Wright-Patt commander expects budget cuts will continue into next year


The furlough of 10,000 civil service employees at Wright-Patterson has created a “bow wave” of unmet needs that will have repercussions into the next fiscal year, the base commander said Friday.

Col. Cassie B. Barlow, commander of the 88th Air Base Wing, expected mandatory sequestration cuts will continue into next year, but she said she did not anticipate layoffs at the base.

Most base employees facing furloughs will take a Monday or a Friday off to fulfill the mandatory unpaid time off 11 days, or one day off a week between now and Sept. 21, she said. The furloughs began this week.

“We’re creating a bow wave of sorts for ourselves, that’s what we’re calling it, because there are things that we absolutely have not been able to do,” she said at a press conference Friday at the 88th Air Base Wing headquarters.

Wright-Patterson is Ohio’s largest single site employer with more than 29,000 civilian and military employees.

Vehicle traffic at the more than 8,000-acre base with about 800 buildings was noticeably less Friday afternoon with parking places plentiful in lots accustomed to being at full capacity.

“The parking lots are empty, and the phones ring a lot more,” said Thomas C. Robinson, executive assistant at the American Federation of Government Employees Council 214, a labor union at Wright-Patterson. Furloughs have caused a slow down in work production, and the hurt to employees’ pay will be noticeable soon, he said.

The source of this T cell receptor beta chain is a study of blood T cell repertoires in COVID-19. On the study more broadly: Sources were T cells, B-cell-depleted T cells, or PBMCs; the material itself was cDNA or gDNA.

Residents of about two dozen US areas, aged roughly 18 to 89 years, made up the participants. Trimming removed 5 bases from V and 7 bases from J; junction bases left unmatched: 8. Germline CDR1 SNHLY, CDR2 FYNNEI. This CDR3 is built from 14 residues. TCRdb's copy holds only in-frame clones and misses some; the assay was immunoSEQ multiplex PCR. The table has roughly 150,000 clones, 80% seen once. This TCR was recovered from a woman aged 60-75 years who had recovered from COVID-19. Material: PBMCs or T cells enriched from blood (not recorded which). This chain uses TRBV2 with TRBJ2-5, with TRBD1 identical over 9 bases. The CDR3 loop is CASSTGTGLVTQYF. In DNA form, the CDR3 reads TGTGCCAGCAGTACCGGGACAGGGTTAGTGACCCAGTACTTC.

“When we see it in our paychecks, that’s when the worries start coming in,” he said.

The impact of thousands off the job has been noticeable on the sprawling grounds between research labs, offices and classrooms and the closure of the civilian personnel office on Fridays and fewer hours at fitness centers, Barlow said.

“Every single service that you could possibly imagine is taking a little bit longer,” she said. She did not have an estimate on how much the total cuts will save, but said the base wing has cut 40 percent of spending outside of wages. The reduction in work days will mean $40 million less in employees’ paychecks, she said Friday.

As part of sequestration cuts that started March 1, spending has been cut from $80,000 a week to about $20,000 on building maintenance and infrastructure. “We’re creating an effect down the road that’s going to have to deal with at some point,” she said.

Sequestration would cut about half a trillion dollars out of Department of Defense spending the next decade, coupled with $487 billion the Pentagon has agreed to absorb during the same time.

“A 10-year-reduction is tough,” Barlow said. “It’s hard to fathom a continual reduction over and over and over and over again. The concern with any future furloughs is that we start to lose some really quality employees.”

With fewer people on the base, it was too early Friday to say what the fallout might be on surrounding businesses, said Paul Newman, executive director of the Fairborn Area Chamber of Commerce.


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